19% in Brazil Have Computer at Home, 14% Get Internet

Nearly 20% of the Brazilian population have computers at home, and 14% have Internet access at their houses, according to data from the 2nd Survey on the Use of Information Technology and Communications in Brazil (TIC 2006).

The survey was conducted by the Center for Information and Management of Ponto BR, a non-profit organization established to implement the decisions of the Internet Managing Committee.

According to the Communications Director in charge of the survey, Mariana Balbone, from 2005 until now there has been a significant increase in the number of households with computers, from 16.6% to 19.6%.

"The increase in computer ownership was more pronounced among people in the middle and lower-middle classes. I believe this is so because the government created several credit programs for equipment purchase, such as ‘Computer for All’, and these cater to this segment of the population," she claimed.

Despite the increase in number of computers, the number of households with Internet access did not increase much from 2005 to 2006. Last year the figure was 13%, against 14.5% this year.

Balbone said that one of the explanations for the low growth rate is that government programs aim exclusively at equipment purchase, and not at Internet access.

"In addition to the equipment, one must pay for an Internet provider, and this represents a high cost for a large portion of the population. Some municipalities do not have a local provider, therefore Internet cost becomes very high," she said.

The survey also shows that 54.4% of the population never used a computer, and that 67% never accessed the Internet. "Inequalities in Brazil are reflected on computer access. Socio-economic factors influence access to Internet and computers. The higher the income in a given household, and the more educated the people in that household, the higher the access to computers and Internet," Balbone claimed.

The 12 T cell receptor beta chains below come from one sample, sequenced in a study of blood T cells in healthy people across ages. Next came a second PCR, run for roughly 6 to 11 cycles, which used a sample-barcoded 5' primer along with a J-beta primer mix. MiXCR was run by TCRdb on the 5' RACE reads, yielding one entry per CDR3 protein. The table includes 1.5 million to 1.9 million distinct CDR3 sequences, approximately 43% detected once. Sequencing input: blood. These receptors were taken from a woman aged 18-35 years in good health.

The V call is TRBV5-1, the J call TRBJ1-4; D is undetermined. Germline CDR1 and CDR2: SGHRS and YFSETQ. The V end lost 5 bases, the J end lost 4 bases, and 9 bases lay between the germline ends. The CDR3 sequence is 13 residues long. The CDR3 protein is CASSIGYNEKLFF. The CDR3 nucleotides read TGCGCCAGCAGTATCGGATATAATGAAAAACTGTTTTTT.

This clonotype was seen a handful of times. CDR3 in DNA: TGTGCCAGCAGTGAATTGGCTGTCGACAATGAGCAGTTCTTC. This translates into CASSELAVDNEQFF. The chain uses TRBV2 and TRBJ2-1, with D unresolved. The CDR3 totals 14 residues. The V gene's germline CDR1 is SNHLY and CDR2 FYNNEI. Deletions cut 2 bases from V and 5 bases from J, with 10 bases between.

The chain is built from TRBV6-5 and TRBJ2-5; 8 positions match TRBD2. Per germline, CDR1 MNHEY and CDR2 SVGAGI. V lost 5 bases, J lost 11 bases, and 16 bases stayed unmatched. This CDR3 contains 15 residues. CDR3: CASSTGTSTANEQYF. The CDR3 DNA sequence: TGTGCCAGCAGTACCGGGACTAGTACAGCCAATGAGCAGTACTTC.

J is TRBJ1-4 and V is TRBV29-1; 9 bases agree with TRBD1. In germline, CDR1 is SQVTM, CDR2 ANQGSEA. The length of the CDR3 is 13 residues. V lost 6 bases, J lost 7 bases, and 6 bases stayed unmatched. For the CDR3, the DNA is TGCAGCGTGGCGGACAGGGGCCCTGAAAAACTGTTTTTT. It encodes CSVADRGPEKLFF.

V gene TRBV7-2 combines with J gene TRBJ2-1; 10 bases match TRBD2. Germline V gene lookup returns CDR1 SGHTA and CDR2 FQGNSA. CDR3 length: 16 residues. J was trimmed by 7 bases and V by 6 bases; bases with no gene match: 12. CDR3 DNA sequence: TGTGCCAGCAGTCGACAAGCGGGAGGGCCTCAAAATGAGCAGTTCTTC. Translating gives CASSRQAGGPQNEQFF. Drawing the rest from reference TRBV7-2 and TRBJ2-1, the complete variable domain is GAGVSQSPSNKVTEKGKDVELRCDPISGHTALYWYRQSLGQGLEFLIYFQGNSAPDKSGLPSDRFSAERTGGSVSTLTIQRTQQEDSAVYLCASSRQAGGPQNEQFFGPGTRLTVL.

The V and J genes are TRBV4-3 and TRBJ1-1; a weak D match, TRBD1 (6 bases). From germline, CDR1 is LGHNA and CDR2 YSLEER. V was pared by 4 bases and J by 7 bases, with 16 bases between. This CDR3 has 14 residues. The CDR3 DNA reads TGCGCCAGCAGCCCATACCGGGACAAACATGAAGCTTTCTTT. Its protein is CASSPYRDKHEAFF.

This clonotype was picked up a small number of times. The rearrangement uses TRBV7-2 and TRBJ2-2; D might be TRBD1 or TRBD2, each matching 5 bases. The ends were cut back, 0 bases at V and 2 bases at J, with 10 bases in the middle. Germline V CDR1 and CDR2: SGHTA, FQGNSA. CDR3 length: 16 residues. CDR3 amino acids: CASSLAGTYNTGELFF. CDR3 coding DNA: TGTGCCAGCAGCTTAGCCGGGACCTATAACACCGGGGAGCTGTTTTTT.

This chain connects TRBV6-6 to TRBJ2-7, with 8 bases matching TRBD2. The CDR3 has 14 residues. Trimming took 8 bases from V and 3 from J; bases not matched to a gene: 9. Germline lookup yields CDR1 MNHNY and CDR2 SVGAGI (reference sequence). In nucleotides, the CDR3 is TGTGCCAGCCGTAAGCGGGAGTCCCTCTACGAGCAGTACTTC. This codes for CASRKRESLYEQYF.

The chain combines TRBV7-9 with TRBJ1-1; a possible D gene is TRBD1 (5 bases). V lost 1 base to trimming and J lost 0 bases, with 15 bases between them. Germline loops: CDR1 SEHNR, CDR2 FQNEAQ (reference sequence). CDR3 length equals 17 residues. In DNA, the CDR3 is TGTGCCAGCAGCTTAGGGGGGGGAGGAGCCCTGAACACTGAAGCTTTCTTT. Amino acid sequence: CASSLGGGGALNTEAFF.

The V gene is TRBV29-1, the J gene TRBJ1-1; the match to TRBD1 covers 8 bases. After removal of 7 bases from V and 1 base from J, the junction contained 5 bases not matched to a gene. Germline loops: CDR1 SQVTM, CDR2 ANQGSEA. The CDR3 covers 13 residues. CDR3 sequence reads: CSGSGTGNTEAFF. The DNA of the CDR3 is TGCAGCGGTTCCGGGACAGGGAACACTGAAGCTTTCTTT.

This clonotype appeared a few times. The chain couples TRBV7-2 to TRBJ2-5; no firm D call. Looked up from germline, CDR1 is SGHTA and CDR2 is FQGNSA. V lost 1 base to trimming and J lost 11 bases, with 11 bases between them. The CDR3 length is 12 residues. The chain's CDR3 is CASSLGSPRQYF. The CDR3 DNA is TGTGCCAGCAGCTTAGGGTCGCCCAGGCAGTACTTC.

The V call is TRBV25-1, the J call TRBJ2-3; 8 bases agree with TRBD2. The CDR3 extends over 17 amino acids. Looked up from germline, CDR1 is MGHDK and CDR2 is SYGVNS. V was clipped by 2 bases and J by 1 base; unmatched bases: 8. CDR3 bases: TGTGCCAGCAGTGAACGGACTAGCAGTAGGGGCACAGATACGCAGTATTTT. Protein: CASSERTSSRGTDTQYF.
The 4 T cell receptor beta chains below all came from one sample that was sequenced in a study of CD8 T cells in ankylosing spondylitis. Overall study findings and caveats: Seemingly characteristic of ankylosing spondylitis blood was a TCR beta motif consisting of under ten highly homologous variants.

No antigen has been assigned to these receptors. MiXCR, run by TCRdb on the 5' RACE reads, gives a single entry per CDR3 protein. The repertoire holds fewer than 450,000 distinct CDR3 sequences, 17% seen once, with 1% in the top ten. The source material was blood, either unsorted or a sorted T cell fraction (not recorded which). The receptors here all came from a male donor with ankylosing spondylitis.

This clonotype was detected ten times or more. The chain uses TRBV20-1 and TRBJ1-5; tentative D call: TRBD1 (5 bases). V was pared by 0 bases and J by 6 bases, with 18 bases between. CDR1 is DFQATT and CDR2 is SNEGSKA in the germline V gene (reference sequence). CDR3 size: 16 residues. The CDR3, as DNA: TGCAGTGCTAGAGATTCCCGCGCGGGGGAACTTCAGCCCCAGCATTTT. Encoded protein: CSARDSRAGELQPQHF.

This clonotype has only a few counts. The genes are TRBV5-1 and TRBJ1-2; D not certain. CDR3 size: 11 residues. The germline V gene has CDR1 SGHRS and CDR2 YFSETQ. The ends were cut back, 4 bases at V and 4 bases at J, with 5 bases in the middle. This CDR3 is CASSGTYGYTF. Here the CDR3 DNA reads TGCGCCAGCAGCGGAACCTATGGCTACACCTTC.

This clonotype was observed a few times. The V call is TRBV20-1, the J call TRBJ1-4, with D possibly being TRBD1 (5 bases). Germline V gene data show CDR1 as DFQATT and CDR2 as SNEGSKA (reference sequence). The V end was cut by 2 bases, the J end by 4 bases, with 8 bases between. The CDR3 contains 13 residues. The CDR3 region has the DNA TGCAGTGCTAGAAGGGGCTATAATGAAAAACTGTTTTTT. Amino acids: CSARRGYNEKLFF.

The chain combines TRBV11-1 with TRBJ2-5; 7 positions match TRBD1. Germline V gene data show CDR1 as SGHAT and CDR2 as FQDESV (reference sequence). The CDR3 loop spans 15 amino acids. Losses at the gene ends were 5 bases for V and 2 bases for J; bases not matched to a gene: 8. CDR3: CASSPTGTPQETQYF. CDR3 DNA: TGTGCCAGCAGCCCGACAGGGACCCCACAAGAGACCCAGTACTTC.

The survey was conducted in July and August 2006. More than 10,000 interviews were conducted in urban areas all over the country.

Tags:

  • Show Comments (1)

  • rick

    As long as land line phone companies in Brazil charge for local minutes used (pulsos), web use will be difficult for the poor. Once that practice ends or alternatives are brought to market, wen use will soar.

Your email address will not be published. Required fields are marked *

comment *

  • name *

  • email *

  • website *

This site uses Akismet to reduce spam. Learn how your comment data is processed.

Ads

You May Also Like

Bargain Hunters Keep Brazil’s Market on the Up

Latin American stocks were mixed, with Brazilian shares climbing on bargain hunting, while Mexican ...

Saudi Arabia, main destination for Brazilian exports to Arab world

Brazil Exports to Arab World Grow 19% to Over US$ 1.5 Bi

Brazilian exports to the Arab countries generated over US$ 1.5 billion in the first ...

How I wrote a (almost) bestseller at 70

I can still remember a time when books were easy to acquire and prices ...

Brazil Gets a 10-Day Bath of Mediterranean Culture

It is not possible to discuss western culture without mentioning the peoples of the ...

Brazil’s Fallen Finance Minister Says He Did No Wrong

"During these three years in the government, I never supported misuse of public goods, ...

Brazil Bank to Finance All Concerning Biodiesel

Brazil’s National Economic and Social Development Bank (BNDES) announced the creation of the Program ...

Agronomist Warns Brazil Will Need More Agrochemicals for Its GM Soy

After a few years of planting genetically-modified (GM) soy, Brazilian farmers are going to ...

Bovespa, in São Paulo, Brazil's key stock index

Brazil and China: Two Places Where Stocks Are Jumping Crazy

In its latest issue Money and Markets discusses why Brazil, India, China (three of ...